thronged with hundreds of freight - teams
starting wesward, and churches, banks, and
gambling-saloons, In a few weeks the scene
would shift, and all this v.iried life disappear,
leaving only a little station, %vitt' its water
tbnk and group.ufforlorn dwellings.
Indians have thrown one or two tr.tins ntr
the track, bit( in general have kept very clear
,of the locomotive. In Kansas, however, they
hare committed many oulr - azes. Going to
California in ISG7, via the Kansas Patine
Road, and thence by stage. through Denver
ant Salt Lake, was a hazardous undertaking.
The Colon Pacific road thund for the first
500,miles west from Omaha the easiest route
ever lollowed ; the Central Pacific, for ifft)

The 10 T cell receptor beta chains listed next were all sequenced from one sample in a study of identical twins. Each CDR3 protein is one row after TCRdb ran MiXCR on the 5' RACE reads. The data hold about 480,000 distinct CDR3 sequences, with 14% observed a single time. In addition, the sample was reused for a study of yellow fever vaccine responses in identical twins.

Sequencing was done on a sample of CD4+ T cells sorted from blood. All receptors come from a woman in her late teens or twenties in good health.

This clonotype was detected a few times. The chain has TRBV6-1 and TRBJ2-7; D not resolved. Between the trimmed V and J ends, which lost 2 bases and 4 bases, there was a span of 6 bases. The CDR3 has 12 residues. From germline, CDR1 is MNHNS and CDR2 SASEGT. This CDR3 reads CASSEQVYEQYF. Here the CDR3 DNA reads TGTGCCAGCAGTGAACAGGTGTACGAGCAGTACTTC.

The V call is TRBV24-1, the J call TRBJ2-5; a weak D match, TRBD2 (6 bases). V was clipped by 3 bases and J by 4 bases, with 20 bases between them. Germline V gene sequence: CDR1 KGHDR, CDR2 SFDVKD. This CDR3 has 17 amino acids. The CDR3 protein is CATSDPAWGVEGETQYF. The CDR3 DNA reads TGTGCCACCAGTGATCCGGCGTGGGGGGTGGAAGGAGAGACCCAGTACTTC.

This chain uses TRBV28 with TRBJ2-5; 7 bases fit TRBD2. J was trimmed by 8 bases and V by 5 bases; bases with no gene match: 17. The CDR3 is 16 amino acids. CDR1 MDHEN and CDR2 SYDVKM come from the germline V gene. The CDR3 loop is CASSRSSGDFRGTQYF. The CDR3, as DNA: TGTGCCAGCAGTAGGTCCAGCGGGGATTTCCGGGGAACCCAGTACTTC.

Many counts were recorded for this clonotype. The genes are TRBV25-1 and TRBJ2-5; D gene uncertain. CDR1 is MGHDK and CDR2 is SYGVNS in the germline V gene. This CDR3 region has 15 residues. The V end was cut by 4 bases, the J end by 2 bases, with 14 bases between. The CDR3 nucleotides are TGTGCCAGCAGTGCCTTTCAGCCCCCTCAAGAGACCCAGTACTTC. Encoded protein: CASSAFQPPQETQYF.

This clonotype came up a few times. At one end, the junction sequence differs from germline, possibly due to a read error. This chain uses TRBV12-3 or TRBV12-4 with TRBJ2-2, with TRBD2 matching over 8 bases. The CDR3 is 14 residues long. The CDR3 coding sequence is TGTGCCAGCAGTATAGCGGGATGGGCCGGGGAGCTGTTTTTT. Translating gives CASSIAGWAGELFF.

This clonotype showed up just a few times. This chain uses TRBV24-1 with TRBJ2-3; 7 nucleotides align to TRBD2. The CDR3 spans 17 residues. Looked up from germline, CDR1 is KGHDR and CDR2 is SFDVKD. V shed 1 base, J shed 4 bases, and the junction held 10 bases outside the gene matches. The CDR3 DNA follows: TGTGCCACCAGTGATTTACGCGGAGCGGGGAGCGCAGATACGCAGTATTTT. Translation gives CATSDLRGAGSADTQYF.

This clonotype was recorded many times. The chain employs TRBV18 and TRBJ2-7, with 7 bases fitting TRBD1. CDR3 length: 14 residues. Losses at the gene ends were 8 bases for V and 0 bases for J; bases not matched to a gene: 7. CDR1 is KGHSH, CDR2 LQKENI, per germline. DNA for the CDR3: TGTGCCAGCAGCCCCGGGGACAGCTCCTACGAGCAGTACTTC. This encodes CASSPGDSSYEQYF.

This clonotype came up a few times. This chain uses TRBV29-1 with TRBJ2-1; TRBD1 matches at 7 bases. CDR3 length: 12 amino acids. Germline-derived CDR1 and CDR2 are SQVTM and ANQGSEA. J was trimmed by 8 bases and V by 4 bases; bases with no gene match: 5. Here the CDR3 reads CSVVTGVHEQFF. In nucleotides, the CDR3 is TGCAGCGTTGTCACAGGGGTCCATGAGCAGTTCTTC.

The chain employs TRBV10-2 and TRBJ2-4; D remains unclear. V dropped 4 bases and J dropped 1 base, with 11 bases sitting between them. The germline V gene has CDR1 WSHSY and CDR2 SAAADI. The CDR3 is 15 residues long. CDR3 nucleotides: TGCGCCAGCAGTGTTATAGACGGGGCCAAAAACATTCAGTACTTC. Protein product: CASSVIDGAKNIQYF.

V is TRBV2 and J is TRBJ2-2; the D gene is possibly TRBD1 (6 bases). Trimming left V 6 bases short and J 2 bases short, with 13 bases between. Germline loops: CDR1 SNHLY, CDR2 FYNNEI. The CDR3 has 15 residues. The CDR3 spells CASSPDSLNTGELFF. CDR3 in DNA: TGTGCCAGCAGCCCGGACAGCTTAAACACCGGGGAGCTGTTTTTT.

- east from Sacramento, one of the hardest.
'Before receiving any Government Lund, the
latter company must build 'and equip fert
miles, which N 1 ould carry the track far up the
Serras; and cost $4:000,000. Money wa3
worth.t3vo per cent. a month in Catiforni%
The cOrporators put in their 'entire fortunes,
and obtained help both from Sam'
and the State; but all was only a drop in the
bucket. To surpount the range would coat
millions tfpon millions more and it seernel,
impossible toobtain the money either la
the United states or in Europe, for a Han
that was to become one of the world's main
arteries: Ifintington, the Vice President
nnthfinancial manager, was in•New.York,
'vainly endeavoring to procure the necessary .
rolling stock and material. In casting'about
for help, he 'encountered Fisk Hatch,
dealers in Government securities, who had
done much to sustain the National credit
through the darkest days of the war. "Young.:
men for action." While older capitalist - s
were shaking their heads, these young '
bankers deliberately undertook to furnish the
Company with whatever money was needed,